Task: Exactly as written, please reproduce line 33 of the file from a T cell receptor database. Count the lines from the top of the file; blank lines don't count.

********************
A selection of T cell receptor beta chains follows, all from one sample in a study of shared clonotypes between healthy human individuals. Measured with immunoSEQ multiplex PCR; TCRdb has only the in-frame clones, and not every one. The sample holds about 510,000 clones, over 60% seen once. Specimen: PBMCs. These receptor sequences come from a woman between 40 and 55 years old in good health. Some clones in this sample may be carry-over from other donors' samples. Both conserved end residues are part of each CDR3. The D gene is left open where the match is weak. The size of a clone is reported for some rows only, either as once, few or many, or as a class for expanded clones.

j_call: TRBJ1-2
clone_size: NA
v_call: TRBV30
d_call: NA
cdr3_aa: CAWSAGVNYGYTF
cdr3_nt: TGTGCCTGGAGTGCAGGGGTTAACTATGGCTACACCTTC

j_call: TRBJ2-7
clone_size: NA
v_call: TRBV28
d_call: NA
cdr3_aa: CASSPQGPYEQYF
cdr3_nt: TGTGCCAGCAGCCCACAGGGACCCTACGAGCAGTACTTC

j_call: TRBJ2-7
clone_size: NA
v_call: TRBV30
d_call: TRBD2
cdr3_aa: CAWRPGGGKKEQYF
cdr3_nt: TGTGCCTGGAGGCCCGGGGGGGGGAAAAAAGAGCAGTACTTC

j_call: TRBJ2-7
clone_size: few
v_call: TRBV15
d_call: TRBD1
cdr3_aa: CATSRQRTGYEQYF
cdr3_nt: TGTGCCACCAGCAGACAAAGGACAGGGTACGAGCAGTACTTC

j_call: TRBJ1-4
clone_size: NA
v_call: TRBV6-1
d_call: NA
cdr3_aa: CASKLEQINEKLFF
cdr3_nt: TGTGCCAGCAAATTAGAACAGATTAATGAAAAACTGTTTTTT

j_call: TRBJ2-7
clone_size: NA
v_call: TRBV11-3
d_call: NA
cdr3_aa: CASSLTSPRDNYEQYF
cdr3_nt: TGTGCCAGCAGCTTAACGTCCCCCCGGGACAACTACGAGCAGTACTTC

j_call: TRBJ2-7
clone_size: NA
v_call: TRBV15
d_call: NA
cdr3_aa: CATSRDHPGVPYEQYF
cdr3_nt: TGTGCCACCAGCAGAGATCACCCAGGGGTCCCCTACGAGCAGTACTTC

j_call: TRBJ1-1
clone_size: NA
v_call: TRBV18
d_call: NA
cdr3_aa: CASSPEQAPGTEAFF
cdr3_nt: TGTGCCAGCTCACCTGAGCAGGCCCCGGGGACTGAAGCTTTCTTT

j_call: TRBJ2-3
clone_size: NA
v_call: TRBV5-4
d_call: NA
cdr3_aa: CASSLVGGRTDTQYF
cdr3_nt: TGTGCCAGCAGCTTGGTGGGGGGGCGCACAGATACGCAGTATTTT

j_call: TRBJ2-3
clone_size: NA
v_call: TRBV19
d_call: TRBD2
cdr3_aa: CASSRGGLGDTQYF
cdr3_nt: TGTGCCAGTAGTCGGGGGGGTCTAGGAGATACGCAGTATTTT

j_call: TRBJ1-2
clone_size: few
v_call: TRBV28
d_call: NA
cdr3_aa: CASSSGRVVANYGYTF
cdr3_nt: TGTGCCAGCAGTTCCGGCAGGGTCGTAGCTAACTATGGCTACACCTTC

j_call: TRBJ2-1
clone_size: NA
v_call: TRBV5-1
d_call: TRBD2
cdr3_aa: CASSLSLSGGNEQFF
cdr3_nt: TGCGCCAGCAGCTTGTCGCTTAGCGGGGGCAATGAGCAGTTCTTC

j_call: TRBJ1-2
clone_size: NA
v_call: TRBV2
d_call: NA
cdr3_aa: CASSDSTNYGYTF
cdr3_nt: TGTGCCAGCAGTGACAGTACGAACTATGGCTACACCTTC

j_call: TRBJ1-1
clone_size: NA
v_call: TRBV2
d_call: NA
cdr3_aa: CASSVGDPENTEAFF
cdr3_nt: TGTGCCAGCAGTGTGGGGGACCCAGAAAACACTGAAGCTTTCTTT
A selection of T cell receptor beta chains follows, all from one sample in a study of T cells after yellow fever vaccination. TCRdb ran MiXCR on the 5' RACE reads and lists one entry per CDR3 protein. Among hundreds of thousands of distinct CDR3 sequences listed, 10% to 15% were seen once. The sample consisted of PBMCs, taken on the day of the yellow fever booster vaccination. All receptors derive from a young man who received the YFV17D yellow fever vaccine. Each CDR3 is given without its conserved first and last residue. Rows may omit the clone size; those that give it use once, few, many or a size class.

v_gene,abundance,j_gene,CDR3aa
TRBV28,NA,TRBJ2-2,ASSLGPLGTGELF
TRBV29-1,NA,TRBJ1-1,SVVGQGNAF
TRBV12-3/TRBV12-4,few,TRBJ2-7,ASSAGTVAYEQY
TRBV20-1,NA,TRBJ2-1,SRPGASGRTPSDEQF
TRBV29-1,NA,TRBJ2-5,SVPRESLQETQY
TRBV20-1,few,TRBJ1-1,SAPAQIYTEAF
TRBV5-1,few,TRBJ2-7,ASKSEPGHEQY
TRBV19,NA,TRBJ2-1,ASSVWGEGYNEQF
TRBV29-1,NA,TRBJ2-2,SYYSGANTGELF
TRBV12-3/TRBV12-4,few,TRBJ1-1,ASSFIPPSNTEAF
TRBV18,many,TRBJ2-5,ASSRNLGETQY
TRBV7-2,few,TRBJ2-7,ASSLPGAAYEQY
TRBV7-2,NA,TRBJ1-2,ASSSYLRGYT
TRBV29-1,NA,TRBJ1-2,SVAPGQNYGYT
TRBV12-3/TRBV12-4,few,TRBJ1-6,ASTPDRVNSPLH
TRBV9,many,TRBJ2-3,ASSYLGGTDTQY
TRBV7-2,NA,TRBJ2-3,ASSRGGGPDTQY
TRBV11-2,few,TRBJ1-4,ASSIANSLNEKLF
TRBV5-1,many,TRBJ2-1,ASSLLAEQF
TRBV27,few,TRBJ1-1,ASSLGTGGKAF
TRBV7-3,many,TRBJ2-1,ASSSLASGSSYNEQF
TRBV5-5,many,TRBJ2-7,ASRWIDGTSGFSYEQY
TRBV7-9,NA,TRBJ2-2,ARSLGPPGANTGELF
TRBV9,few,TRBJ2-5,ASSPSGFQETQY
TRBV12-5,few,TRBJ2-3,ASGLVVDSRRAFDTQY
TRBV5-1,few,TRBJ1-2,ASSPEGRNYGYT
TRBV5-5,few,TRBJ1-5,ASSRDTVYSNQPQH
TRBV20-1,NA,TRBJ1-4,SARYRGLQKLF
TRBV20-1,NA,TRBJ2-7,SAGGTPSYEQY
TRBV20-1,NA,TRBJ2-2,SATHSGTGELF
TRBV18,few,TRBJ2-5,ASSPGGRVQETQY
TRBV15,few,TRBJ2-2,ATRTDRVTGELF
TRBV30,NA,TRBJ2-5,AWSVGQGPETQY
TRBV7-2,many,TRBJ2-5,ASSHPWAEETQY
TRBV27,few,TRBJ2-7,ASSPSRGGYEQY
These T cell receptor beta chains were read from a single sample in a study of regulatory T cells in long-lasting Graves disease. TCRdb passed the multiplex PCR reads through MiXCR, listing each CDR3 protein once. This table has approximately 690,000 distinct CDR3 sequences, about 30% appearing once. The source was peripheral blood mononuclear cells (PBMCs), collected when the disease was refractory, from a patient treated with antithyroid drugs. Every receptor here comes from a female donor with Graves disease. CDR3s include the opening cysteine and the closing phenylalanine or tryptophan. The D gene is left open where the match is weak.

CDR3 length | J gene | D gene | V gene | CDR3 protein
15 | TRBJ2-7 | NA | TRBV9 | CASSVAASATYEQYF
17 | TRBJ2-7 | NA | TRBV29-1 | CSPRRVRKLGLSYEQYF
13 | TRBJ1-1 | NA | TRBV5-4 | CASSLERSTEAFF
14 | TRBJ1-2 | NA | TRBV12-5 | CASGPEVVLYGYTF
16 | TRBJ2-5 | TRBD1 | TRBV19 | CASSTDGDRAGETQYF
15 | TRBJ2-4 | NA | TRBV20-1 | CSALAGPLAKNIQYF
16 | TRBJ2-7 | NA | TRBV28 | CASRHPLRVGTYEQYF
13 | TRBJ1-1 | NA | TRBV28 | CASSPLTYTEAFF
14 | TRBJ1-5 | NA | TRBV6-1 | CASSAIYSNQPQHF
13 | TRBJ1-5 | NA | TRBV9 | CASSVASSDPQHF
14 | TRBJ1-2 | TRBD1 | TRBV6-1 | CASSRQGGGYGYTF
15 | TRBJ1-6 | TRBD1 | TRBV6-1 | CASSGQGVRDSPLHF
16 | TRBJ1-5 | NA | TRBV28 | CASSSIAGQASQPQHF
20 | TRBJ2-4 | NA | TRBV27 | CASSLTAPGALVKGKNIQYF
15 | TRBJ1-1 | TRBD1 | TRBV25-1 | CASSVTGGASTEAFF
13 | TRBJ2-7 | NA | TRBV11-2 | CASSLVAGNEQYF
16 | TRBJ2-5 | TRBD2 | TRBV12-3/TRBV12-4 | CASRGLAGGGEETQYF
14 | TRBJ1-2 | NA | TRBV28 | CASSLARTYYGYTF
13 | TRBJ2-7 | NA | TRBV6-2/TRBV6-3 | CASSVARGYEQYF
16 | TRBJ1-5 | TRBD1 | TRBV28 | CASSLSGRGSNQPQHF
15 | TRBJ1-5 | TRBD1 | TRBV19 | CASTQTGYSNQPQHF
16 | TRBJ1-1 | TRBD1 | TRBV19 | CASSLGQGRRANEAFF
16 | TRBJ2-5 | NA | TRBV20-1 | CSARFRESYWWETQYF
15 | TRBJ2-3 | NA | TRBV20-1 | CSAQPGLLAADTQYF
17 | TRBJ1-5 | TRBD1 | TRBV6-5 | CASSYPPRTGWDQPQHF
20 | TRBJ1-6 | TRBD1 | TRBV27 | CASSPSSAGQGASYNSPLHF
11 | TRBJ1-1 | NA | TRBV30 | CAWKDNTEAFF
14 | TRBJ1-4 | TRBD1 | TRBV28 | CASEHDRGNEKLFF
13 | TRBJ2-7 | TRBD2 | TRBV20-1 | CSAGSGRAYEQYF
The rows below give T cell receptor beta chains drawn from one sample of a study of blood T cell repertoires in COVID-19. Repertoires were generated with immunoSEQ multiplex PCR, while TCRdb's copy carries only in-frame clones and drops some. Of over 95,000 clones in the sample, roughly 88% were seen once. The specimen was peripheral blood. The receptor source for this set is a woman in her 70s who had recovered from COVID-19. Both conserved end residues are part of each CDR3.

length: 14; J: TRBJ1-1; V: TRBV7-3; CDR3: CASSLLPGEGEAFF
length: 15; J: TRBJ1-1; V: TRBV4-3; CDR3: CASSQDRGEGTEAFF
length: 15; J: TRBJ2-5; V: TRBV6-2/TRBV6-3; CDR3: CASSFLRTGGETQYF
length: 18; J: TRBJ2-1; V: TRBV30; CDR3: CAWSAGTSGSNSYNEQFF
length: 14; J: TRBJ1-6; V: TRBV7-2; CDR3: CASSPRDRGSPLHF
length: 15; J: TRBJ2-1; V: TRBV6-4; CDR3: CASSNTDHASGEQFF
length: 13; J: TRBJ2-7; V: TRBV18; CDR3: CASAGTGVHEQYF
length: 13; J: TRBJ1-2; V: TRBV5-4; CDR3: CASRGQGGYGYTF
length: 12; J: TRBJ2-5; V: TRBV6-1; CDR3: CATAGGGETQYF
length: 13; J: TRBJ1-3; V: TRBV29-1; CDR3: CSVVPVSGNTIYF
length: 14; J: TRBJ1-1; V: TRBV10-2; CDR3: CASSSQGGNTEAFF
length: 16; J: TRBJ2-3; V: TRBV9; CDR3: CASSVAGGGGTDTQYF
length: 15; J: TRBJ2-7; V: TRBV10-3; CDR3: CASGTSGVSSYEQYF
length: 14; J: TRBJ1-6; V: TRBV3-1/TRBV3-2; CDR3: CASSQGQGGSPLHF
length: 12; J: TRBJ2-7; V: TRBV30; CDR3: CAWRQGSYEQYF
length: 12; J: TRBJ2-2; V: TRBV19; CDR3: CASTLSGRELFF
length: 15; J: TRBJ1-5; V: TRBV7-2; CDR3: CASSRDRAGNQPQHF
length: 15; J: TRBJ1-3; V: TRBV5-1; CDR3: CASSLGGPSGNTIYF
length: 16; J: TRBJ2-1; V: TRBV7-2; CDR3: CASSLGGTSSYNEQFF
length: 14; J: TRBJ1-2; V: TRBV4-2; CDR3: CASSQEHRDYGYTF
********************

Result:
clone_size: NA